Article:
Yup. I was about to dig those out. They tell a tale. From memory that one had about 40K km but it is very dependent on how the bike is used and the environment it is used in.
One of the common mistakes people make is if they pull the swingarm early for a check they will find the grease the bearing came with from the factory and maybe a small smear of something else. This is entirely inadequate because of the nature of the seals on the bearings.
The bearings Guzzi use are a very common taper roller bearing. The thing is though they are an RS, (Rubber seal) type bearing that has said seal around the perimeter of the outer edge of the wide end of the cone. This, when installed in the frame, is designed seal out water and grime and seal in the grease.
The problem is that it doesn't do it very well and water can and will get past that seal. If the bearing isn't stuffed full
of grease then the water will get in and, as can be seen from Paul's picture above, rust will begin to form.
Other things of note:
If you look closely at Paul's second picture above you can see the second seal that is meant to keep the grease in and water out. It sits on a register in the frame at the 'Narrow' end of the cone of the bearing. If you look carefully you can see that the 'Flat' side of the seal which I would always consider the 'Outer' side or 'Dry' side in fact faces inward
towards the bearing and grease! It has always been thus and in my opinion is utterly wrong! The whole way a seal performs its function is turned on its head by this fitment so I suspect it's a mistake that has never been rectified by the factory! That being the case I always remove the seals and replace them the other way round when performing the greasing task. It helps if, after cleaning the register thoroughly, you glue the seal in with Stag or similar to prevent especially the right one being pushed of its register when you push the swingarm spindle back through.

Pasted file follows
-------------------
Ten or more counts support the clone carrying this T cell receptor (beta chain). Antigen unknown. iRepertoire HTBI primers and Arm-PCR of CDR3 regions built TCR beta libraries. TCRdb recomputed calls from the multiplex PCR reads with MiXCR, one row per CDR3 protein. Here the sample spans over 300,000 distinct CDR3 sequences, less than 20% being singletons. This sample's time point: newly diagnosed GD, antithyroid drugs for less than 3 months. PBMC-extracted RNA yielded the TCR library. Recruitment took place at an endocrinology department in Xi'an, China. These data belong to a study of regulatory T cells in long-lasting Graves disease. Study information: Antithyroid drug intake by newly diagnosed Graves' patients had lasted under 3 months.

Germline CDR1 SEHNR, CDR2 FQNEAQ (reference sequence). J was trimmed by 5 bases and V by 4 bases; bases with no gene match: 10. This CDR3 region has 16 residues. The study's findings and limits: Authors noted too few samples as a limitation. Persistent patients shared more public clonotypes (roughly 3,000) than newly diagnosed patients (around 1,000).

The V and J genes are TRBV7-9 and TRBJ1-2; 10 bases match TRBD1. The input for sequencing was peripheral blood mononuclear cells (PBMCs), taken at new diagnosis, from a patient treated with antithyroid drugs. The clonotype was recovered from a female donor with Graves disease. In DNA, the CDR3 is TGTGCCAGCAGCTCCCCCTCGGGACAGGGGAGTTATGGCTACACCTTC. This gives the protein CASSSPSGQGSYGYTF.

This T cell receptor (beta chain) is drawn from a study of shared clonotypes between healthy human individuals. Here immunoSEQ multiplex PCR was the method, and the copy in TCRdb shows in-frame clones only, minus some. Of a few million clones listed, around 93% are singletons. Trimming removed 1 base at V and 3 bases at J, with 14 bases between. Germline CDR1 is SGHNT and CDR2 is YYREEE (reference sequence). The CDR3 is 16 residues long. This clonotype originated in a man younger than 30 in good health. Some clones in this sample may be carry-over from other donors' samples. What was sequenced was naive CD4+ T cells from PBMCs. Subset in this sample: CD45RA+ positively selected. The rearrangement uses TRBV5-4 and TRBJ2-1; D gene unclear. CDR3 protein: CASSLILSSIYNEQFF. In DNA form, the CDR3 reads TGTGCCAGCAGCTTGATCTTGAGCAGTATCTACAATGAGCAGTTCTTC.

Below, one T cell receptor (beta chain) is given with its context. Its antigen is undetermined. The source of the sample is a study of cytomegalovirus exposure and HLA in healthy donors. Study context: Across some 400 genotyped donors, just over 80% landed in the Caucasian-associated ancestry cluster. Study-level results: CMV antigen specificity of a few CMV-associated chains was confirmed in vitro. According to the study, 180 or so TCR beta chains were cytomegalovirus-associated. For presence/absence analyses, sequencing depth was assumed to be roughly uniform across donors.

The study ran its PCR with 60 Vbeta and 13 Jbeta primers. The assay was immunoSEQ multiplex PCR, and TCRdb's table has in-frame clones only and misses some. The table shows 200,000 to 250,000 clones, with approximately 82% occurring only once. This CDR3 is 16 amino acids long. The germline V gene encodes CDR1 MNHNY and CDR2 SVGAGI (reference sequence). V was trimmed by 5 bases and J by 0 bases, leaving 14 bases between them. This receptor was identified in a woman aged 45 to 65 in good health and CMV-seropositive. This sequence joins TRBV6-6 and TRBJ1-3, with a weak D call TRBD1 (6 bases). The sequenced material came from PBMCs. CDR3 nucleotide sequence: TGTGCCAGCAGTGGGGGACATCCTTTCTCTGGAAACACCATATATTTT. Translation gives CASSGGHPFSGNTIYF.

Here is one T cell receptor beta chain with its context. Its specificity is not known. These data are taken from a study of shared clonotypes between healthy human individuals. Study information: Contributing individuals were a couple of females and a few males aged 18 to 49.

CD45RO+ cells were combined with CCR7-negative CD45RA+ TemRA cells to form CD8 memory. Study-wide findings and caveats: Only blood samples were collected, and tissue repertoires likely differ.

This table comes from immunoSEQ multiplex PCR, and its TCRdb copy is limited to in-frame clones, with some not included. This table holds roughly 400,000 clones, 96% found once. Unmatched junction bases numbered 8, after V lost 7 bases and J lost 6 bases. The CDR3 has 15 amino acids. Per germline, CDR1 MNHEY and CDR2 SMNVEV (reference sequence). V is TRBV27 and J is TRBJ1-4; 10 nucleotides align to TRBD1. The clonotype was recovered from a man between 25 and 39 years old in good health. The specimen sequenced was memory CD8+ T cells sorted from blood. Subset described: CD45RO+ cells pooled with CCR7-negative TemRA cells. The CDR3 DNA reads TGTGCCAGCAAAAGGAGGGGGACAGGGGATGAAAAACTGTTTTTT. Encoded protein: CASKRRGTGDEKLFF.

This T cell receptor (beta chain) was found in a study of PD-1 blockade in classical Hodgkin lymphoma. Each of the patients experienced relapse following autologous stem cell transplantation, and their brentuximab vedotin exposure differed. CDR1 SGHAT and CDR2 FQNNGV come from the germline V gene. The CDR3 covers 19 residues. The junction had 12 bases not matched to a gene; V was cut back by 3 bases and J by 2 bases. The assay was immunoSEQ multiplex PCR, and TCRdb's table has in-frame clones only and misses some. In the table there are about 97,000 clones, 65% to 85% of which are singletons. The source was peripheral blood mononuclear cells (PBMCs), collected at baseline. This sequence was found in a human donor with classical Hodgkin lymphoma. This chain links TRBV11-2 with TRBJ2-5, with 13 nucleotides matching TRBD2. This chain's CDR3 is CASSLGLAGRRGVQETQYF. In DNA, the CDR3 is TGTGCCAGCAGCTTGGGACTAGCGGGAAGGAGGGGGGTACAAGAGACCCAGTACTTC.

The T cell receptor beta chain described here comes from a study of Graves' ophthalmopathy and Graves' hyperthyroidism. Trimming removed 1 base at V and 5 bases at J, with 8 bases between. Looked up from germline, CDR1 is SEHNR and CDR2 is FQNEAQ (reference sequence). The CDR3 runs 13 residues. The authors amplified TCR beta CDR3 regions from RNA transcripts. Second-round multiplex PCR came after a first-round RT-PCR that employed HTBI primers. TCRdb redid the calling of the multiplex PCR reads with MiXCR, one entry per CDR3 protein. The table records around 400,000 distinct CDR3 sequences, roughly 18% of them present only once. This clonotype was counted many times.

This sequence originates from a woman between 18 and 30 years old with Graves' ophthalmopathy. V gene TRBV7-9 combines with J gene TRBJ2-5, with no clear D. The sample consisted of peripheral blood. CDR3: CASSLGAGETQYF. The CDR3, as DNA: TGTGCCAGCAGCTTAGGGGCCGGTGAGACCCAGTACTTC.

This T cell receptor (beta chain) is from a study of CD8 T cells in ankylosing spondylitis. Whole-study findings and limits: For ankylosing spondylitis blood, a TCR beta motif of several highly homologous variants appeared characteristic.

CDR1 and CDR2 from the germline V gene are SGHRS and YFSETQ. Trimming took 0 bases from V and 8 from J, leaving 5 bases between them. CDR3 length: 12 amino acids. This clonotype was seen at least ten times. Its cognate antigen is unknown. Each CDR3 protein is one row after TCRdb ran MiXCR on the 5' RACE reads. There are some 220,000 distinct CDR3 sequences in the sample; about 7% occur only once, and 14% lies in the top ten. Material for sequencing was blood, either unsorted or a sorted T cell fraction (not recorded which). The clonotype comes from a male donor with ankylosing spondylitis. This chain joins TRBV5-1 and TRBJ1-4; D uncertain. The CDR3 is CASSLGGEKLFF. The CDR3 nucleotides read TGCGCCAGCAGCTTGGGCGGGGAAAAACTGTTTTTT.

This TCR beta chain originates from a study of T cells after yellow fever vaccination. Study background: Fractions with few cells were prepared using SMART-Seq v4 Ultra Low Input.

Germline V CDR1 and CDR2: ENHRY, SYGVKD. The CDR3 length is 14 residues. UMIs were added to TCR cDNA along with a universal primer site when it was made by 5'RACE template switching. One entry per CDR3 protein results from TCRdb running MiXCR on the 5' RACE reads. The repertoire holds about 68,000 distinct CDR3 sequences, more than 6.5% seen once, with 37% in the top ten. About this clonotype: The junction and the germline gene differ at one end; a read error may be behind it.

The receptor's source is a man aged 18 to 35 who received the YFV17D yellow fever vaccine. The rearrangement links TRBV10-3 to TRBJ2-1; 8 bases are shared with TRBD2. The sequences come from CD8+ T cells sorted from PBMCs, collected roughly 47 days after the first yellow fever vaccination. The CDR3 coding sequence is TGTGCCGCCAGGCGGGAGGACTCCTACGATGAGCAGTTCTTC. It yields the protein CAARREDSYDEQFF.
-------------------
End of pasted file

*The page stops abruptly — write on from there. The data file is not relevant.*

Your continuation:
Now the bearings themselves are, as I have said, a very common 'Free Grandfather clock with every half dozen' type bearing. The issue is their seal on the wide end of the cone. Now others may have more luck but I have searched high and low for an easily available aftermarket replacement but have failed to find one. Oh yes, there are plenty of similar bearings with a seal. The problem is all the ones I've found the seal sits proud of the face of the bearing and if you try and use these they prevent the swingarm slipping over the bearings and frame! The good news is the bearings from Guzzi are not outrageously priced.
When packing the bearings don't stint on the grease. Use a 'Waterproof' marine type grease and pack it in bigly and fatly! The idea is to leave as little air as possible within the bearing cavity to be displaced by water that may leak past the seal. Once you sqodge, (A technical term!
) the bearing into the race in the frame you can wipe off excess that is forced out but don't stint on the grease in the cavity.
Finally, do this early! The earlier you get to it the less chance there is of your bearings ending up looking like the ones in the pictures Mark has posted above. Removing the outer races from the frame is an absolute bastard of a job best avoided if possible. If you simply repeat the greasing process every four or five years, (Or 50,000km.) they will probably last forever. The same is true of the bearings in the shock linkage, although I'd do them more often. Obviously if you live in Atlantis or one of those awful places where it rains 24/7, (Hello Seattle!) it behoves you to be more diligent with the greasing and do it more often.